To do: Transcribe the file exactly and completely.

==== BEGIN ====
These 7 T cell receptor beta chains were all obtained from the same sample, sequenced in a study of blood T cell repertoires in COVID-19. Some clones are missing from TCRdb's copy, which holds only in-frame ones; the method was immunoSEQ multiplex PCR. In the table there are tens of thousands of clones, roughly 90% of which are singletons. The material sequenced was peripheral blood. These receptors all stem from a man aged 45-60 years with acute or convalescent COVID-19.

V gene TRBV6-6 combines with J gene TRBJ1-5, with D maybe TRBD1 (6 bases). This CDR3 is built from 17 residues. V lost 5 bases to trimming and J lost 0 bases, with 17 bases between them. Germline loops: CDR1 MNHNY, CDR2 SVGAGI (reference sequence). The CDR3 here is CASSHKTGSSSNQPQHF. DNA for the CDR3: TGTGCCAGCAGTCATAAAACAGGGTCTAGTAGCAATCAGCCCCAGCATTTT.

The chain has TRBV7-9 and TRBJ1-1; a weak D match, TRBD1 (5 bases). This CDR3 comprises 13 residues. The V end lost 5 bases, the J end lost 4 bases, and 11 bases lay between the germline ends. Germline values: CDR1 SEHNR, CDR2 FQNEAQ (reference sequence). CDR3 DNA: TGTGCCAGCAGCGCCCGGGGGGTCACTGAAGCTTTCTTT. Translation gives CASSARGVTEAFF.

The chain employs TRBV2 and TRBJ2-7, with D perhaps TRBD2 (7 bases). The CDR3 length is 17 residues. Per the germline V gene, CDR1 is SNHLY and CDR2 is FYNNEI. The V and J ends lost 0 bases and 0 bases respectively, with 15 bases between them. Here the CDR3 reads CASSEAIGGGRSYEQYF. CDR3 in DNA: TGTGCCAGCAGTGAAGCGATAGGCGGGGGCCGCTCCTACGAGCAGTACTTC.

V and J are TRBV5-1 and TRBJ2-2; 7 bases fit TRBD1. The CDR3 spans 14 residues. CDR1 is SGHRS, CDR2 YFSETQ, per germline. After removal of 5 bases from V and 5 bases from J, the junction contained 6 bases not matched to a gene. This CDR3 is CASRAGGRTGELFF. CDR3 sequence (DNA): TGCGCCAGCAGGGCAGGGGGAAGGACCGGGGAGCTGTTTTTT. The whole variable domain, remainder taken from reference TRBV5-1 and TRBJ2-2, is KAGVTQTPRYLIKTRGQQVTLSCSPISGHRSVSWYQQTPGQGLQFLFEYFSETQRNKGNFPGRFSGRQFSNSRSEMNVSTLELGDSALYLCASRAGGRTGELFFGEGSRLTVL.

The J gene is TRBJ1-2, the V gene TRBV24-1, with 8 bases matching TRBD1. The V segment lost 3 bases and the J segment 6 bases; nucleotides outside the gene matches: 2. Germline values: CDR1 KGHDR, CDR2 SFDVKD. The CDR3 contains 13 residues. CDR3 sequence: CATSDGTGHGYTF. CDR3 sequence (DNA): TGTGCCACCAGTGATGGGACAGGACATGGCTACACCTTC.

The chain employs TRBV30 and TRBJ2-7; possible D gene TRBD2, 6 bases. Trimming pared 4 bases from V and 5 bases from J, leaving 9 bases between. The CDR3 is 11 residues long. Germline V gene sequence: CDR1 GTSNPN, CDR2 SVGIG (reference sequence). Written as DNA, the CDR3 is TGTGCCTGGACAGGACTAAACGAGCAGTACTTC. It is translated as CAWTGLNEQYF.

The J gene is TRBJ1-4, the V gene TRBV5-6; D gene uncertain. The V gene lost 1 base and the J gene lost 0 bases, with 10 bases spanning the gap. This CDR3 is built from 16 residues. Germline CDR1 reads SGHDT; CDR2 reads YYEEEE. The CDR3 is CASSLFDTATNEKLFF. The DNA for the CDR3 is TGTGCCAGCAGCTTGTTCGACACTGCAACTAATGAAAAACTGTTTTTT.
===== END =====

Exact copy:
These 7 T cell receptor beta chains were all obtained from the same sample, sequenced in a study of blood T cell repertoires in COVID-19. Some clones are missing from TCRdb's copy, which holds only in-frame ones; the method was immunoSEQ multiplex PCR. In the table there are tens of thousands of clones, roughly 90% of which are singletons. The material sequenced was peripheral blood. These receptors all stem from a man aged 45-60 years with acute or convalescent COVID-19.

V gene TRBV6-6 combines with J gene TRBJ1-5, with D maybe TRBD1 (6 bases). This CDR3 is built from 17 residues. V lost 5 bases to trimming and J lost 0 bases, with 17 bases between them. Germline loops: CDR1 MNHNY, CDR2 SVGAGI (reference sequence). The CDR3 here is CASSHKTGSSSNQPQHF. DNA for the CDR3: TGTGCCAGCAGTCATAAAACAGGGTCTAGTAGCAATCAGCCCCAGCATTTT.

The chain has TRBV7-9 and TRBJ1-1; a weak D match, TRBD1 (5 bases). This CDR3 comprises 13 residues. The V end lost 5 bases, the J end lost 4 bases, and 11 bases lay between the germline ends. Germline values: CDR1 SEHNR, CDR2 FQNEAQ (reference sequence). CDR3 DNA: TGTGCCAGCAGCGCCCGGGGGGTCACTGAAGCTTTCTTT. Translation gives CASSARGVTEAFF.

The chain employs TRBV2 and TRBJ2-7, with D perhaps TRBD2 (7 bases). The CDR3 length is 17 residues. Per the germline V gene, CDR1 is SNHLY and CDR2 is FYNNEI. The V and J ends lost 0 bases and 0 bases respectively, with 15 bases between them. Here the CDR3 reads CASSEAIGGGRSYEQYF. CDR3 in DNA: TGTGCCAGCAGTGAAGCGATAGGCGGGGGCCGCTCCTACGAGCAGTACTTC.

V and J are TRBV5-1 and TRBJ2-2; 7 bases fit TRBD1. The CDR3 spans 14 residues. CDR1 is SGHRS, CDR2 YFSETQ, per germline. After removal of 5 bases from V and 5 bases from J, the junction contained 6 bases not matched to a gene. This CDR3 is CASRAGGRTGELFF. CDR3 sequence (DNA): TGCGCCAGCAGGGCAGGGGGAAGGACCGGGGAGCTGTTTTTT. The whole variable domain, remainder taken from reference TRBV5-1 and TRBJ2-2, is KAGVTQTPRYLIKTRGQQVTLSCSPISGHRSVSWYQQTPGQGLQFLFEYFSETQRNKGNFPGRFSGRQFSNSRSEMNVSTLELGDSALYLCASRAGGRTGELFFGEGSRLTVL.

The J gene is TRBJ1-2, the V gene TRBV24-1, with 8 bases matching TRBD1. The V segment lost 3 bases and the J segment 6 bases; nucleotides outside the gene matches: 2. Germline values: CDR1 KGHDR, CDR2 SFDVKD. The CDR3 contains 13 residues. CDR3 sequence: CATSDGTGHGYTF. CDR3 sequence (DNA): TGTGCCACCAGTGATGGGACAGGACATGGCTACACCTTC.

The chain employs TRBV30 and TRBJ2-7; possible D gene TRBD2, 6 bases. Trimming pared 4 bases from V and 5 bases from J, leaving 9 bases between. The CDR3 is 11 residues long. Germline V gene sequence: CDR1 GTSNPN, CDR2 SVGIG (reference sequence). Written as DNA, the CDR3 is TGTGCCTGGACAGGACTAAACGAGCAGTACTTC. It is translated as CAWTGLNEQYF.

The J gene is TRBJ1-4, the V gene TRBV5-6; D gene uncertain. The V gene lost 1 base and the J gene lost 0 bases, with 10 bases spanning the gap. This CDR3 is built from 16 residues. Germline CDR1 reads SGHDT; CDR2 reads YYEEEE. The CDR3 is CASSLFDTATNEKLFF. The DNA for the CDR3 is TGTGCCAGCAGCTTGTTCGACACTGCAACTAATGAAAAACTGTTTTTT.